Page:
This showed a light-medium color of straw with touches of gold.  A light to medium nose of tropical fruit.  In the mouth there were steely flavors of mango in this medium bodied wine.  The flavors leaned towards floral highlights.  It was a little flabby towards the finish.  ** Now.

The Reds


1999 Torbreck, The Steading, Barossa (Group 1st, My 1st)
The nose revealed waves of rich fruit and spices galore.  The rich fruit continued into the mouth with a youthful core of black fruits and lovely spices in the aftertaste.  A very well made wine with good complexity.  **** Now-2017.


1999 R.H. Phillips, EXP Viaje, Syrah (Group 2nd)
This had the sweetest nose of the reds.  It came across as a rather young wine with ample red fruit, pepper, and spices in the finish.  There were darker fruit flavors in the aftertaste.  On the second night it was just a softer version as there were gobs of fruit and spice and a dark fruit aftertaste.  ***(*) Now-2019.


1999 Bruno Clair, Gevrey-Chambertin Clos St. Jacques, 1er Cru (Group 3rd, My 3rd)
This showed softer, more fruit driven flavors.  It had a strong, pure Pinot Noir like profile.  It was a very enjoyable and easy wine to drink.  It is still young and only just starting to show hints of complexity.  My only complaint is that the flavors thinned out a bit in the finish.  **(*) 2015-2022.


1999 Fattoria de Felsina Berardanga, Rancia, Chianti Classico (Group 4th, My 2nd)
This sported a light, lithe nose of blackcurrant.  There were fine tannins that coated the mouth.  Good aftertaste, good wine.  On the second night it had a light, scented nose followed by calm, complex flavors in the mouth.  It was still going strong.  **** Now-2017.


1999 Chateau Musar, Bekaa Valley (Group tied 5th)
A little bit of nail polish on the night.  Then sweet, round fruit in the mouth, lean finish and flavors turning towards bright blue fruit.  A seriously underperforming bottle and nothing like the one I had last year. * Now.


1999 Tardieu-Laurent, Vieilles Vignes, Saint-Joseph (Group tied 5th, My 4th)
This had flavors of red fruit with an underlying layer of supportive dark fruit.  It turned towards red fruit in the finish, somewhat tart, but with a nice woodsy character.  ** Now-2015.


1999 Hardys, Shiraz, Eileen Hardy, South Australia (Group 7th)
This had one of the darkest core of color.  It strutted New World Syrah aromas with Eucalyptus notes that reminded me if Jim Barry’s Cover Drive.  The flavors followed the nose.  The long aftertaste persisted with red fruits and herbs.  On the second night it continued to sport Eucalyptus that was very fresh and pure.  ** Now-2017.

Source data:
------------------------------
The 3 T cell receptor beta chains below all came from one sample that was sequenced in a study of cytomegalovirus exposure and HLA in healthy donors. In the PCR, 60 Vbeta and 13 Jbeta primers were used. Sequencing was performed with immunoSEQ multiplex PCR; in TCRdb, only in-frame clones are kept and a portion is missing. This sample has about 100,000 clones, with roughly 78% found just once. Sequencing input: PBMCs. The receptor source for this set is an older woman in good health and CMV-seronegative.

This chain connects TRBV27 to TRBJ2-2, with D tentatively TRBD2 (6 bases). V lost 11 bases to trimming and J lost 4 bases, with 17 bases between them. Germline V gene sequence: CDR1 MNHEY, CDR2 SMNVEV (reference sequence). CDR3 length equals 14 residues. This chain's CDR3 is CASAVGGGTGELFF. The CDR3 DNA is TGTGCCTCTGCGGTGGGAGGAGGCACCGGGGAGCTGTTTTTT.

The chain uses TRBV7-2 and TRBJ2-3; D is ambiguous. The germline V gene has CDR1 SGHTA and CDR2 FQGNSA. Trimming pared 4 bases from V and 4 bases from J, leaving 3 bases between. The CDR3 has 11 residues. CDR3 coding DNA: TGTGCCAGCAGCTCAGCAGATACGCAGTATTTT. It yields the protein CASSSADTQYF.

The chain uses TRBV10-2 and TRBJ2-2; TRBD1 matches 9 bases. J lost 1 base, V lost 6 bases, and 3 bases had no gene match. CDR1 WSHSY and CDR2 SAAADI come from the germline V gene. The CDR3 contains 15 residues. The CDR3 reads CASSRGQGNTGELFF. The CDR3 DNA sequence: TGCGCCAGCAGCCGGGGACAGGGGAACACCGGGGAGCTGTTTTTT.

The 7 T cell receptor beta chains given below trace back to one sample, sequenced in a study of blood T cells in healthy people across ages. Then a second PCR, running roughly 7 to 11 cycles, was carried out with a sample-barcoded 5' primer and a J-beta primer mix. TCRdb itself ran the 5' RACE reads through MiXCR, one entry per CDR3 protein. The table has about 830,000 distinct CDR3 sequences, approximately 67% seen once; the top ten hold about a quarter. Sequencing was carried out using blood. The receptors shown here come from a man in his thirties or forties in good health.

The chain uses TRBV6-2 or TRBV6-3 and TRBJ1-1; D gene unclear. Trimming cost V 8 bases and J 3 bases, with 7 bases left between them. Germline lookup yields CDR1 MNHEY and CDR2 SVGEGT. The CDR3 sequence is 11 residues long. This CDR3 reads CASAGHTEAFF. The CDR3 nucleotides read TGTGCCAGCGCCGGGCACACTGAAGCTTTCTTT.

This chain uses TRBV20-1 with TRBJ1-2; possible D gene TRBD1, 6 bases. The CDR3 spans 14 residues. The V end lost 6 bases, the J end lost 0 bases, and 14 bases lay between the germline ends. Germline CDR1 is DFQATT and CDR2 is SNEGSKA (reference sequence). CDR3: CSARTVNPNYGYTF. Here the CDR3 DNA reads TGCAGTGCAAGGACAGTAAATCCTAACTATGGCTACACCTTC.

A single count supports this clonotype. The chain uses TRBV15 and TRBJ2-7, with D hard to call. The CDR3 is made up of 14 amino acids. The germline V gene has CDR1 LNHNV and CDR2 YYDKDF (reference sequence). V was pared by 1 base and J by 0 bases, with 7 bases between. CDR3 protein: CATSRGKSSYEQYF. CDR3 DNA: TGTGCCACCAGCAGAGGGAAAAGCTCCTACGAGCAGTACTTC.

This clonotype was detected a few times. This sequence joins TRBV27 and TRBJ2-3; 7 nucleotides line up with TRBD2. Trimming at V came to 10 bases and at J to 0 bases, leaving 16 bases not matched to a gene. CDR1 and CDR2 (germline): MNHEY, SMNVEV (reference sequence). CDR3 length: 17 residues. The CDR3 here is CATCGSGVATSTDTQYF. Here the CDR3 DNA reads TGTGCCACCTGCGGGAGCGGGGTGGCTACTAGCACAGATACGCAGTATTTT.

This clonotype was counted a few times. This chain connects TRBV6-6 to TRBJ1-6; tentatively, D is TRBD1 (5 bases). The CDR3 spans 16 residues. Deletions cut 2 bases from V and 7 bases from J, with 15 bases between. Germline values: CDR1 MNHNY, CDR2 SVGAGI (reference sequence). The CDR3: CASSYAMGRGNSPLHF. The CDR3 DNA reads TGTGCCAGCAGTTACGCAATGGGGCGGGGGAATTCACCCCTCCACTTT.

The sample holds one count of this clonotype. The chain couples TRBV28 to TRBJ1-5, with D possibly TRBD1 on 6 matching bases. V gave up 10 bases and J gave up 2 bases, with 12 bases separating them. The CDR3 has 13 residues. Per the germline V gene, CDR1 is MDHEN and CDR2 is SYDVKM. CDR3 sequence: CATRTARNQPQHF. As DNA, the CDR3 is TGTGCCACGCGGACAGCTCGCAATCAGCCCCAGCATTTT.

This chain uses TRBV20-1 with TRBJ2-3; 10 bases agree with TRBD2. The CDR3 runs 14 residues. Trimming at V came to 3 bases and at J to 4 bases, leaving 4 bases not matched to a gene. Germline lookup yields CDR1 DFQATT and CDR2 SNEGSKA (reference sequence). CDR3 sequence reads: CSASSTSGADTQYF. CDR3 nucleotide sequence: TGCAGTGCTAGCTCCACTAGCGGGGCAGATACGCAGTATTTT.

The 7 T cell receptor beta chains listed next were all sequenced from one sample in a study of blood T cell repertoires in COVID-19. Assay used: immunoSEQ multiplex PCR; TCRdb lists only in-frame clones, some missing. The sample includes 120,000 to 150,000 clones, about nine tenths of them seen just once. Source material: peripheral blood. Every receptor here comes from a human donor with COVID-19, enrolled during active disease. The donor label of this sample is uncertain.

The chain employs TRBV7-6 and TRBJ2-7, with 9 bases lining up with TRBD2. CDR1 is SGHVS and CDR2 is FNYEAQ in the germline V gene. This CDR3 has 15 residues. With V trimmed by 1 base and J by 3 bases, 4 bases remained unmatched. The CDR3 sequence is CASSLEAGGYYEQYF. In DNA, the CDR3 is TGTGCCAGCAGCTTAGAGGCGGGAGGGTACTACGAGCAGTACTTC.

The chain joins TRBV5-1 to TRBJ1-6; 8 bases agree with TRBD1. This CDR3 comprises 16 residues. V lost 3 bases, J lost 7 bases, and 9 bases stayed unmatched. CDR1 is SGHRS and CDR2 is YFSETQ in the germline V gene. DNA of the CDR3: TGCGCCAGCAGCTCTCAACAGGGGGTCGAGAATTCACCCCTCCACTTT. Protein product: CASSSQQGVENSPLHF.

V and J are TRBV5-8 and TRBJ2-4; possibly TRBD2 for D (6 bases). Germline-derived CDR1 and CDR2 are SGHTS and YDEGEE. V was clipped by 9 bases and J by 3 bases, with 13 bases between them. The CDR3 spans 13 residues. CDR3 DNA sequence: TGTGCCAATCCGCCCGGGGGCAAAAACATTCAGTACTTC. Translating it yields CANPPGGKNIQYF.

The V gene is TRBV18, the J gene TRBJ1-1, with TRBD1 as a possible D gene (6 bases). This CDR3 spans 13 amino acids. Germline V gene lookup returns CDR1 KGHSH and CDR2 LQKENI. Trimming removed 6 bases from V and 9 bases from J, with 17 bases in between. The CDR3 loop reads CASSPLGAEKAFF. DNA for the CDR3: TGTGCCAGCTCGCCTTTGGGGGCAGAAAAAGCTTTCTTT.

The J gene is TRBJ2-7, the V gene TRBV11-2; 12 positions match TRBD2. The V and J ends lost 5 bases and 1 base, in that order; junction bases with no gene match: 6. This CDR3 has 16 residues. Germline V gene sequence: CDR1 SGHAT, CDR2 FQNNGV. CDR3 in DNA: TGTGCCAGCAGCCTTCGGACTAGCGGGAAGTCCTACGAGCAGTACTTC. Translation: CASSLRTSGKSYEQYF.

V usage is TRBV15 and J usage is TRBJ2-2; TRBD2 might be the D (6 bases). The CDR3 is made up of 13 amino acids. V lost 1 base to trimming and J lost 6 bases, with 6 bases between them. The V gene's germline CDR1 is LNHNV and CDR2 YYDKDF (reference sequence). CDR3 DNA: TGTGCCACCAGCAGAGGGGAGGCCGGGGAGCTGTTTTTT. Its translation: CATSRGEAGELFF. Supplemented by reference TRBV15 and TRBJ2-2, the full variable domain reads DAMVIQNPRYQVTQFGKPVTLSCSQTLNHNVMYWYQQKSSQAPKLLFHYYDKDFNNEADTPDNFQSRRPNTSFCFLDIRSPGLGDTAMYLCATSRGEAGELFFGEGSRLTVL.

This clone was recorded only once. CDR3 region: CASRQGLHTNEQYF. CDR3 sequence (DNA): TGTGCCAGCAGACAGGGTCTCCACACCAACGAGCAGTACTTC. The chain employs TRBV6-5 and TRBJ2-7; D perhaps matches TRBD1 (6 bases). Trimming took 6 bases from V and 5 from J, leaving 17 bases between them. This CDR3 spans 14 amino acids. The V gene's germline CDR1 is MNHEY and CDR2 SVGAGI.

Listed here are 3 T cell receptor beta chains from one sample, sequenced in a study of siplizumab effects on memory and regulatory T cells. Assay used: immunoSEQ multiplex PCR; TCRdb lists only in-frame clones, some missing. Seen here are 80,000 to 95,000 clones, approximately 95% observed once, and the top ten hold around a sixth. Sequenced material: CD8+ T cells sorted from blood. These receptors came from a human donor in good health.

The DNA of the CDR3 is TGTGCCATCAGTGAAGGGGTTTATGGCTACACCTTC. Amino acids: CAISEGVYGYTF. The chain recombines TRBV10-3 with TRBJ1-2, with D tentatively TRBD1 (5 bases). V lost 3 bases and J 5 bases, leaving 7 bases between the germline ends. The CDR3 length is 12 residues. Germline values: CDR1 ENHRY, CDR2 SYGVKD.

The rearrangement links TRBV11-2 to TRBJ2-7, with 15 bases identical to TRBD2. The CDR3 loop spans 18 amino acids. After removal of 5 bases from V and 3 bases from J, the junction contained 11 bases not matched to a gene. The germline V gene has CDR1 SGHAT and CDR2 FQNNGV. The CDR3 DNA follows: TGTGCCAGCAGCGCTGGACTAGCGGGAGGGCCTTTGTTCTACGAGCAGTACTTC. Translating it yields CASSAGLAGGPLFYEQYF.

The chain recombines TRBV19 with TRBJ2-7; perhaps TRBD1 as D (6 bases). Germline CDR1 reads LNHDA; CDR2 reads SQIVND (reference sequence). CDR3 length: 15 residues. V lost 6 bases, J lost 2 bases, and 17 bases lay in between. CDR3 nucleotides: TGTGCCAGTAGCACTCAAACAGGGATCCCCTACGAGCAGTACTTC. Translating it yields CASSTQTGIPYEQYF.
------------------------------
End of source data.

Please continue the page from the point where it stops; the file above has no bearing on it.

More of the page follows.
1999 Paitin di Pasquero-Elia, Barbaresco (Group 8th)
Very old-looking with a lot of bricking and some garnet.  This had a restrained nose, volatile acidity, and just hints of complex, light fruit.  But in the mouth the fruit was also very learn and overwhelmed by a heavy amount of harsh tannins and coarse aftertaste.  On the second night it still had a wooded nose, lean fruit, and overwhelming tannins. * Now.


1999 E. Pira and Figli, Via Nuova, Barolo (Group 9th)
A light color in the glass.  There was a lifted nose of cedar.  In the mouth there were woodsy flavors of roses, light+ acidity, and coarse but ripe tannins that coated the lips.  It came across as totally shut down.  On the second night it showed more scented roses on the nose.  In the mouth the fruit was gritty and red, with dark red fruit in the aftertaste.  More lip coating tannins. *(**) 2017-2022.


1999 Font de Michelle, Cuvee Etienne Gonnet,Chateauneuf du Pape (Corked)
This wine was corked.  Not Rated.

Dessert

1999 Meulenhof, Wehlener Sonnenuhr, Auslese, Mosel
I was running around at this point so I did not take a note.  But I remember a lovely golden color, good lush flavors there were perfectly supported by the acidity.  There is plenty of life left but so easy to drink.  A bargain at $25 per 500 mL.  *** Now-2022.

Extra Wines


1999 Domaine Les Paillieres, Gigondas
In the glass there is a medium ruby/garnet core.  This wine is still young, shows good dark fruit, minerals, and some inky/glycerine qualities.  The flavors turn towards pepper in the finish followed by good, coarse tannins that coat the mouth.  A very drinkable wine.  *** Now-2015.


1999 Gourt du Mautens, Cotes du Rhone Villages, Rasteau
A very youthful wine with grippy, gritty fruit flavors.  A little bit of freshness, nice mouthfeel, and plenty of fine tannins from wood.  Even less advanced than the Paillieres.  I preferred the Paillieres.  **(*) 2015-2019.


1999 Domaine du Caillou, Chateauneuf du Pape
A lighter, more acidic style of Chateauneuf.  There were medium round blue fruit flavors.  ** Now.


1999 Domaine de la Pinede, Chateauneuf du Pape (Corked)
This wine was corked.  Not Rated.